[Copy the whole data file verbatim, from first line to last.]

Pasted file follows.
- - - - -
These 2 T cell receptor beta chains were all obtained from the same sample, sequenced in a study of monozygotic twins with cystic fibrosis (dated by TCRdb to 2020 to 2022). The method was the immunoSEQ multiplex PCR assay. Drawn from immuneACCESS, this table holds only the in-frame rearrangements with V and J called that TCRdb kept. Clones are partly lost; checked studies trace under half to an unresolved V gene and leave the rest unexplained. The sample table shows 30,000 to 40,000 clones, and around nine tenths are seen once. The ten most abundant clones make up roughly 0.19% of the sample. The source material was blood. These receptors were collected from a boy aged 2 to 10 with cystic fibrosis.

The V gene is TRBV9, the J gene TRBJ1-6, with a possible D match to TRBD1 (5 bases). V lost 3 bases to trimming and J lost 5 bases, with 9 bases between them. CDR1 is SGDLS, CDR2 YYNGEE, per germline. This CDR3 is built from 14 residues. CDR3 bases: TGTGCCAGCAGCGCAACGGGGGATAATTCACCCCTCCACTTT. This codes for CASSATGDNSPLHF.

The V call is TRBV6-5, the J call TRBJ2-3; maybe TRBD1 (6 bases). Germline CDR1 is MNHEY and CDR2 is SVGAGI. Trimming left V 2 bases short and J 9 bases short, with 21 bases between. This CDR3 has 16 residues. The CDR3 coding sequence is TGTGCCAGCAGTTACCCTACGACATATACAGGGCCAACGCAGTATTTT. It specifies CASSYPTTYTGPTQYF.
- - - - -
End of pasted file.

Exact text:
These 2 T cell receptor beta chains were all obtained from the same sample, sequenced in a study of monozygotic twins with cystic fibrosis (dated by TCRdb to 2020 to 2022). The method was the immunoSEQ multiplex PCR assay. Drawn from immuneACCESS, this table holds only the in-frame rearrangements with V and J called that TCRdb kept. Clones are partly lost; checked studies trace under half to an unresolved V gene and leave the rest unexplained. The sample table shows 30,000 to 40,000 clones, and around nine tenths are seen once. The ten most abundant clones make up roughly 0.19% of the sample. The source material was blood. These receptors were collected from a boy aged 2 to 10 with cystic fibrosis.

The V gene is TRBV9, the J gene TRBJ1-6, with a possible D match to TRBD1 (5 bases). V lost 3 bases to trimming and J lost 5 bases, with 9 bases between them. CDR1 is SGDLS, CDR2 YYNGEE, per germline. This CDR3 is built from 14 residues. CDR3 bases: TGTGCCAGCAGCGCAACGGGGGATAATTCACCCCTCCACTTT. This codes for CASSATGDNSPLHF.

The V call is TRBV6-5, the J call TRBJ2-3; maybe TRBD1 (6 bases). Germline CDR1 is MNHEY and CDR2 is SVGAGI. Trimming left V 2 bases short and J 9 bases short, with 21 bases between. This CDR3 has 16 residues. The CDR3 coding sequence is TGTGCCAGCAGTTACCCTACGACATATACAGGGCCAACGCAGTATTTT. It specifies CASSYPTTYTGPTQYF.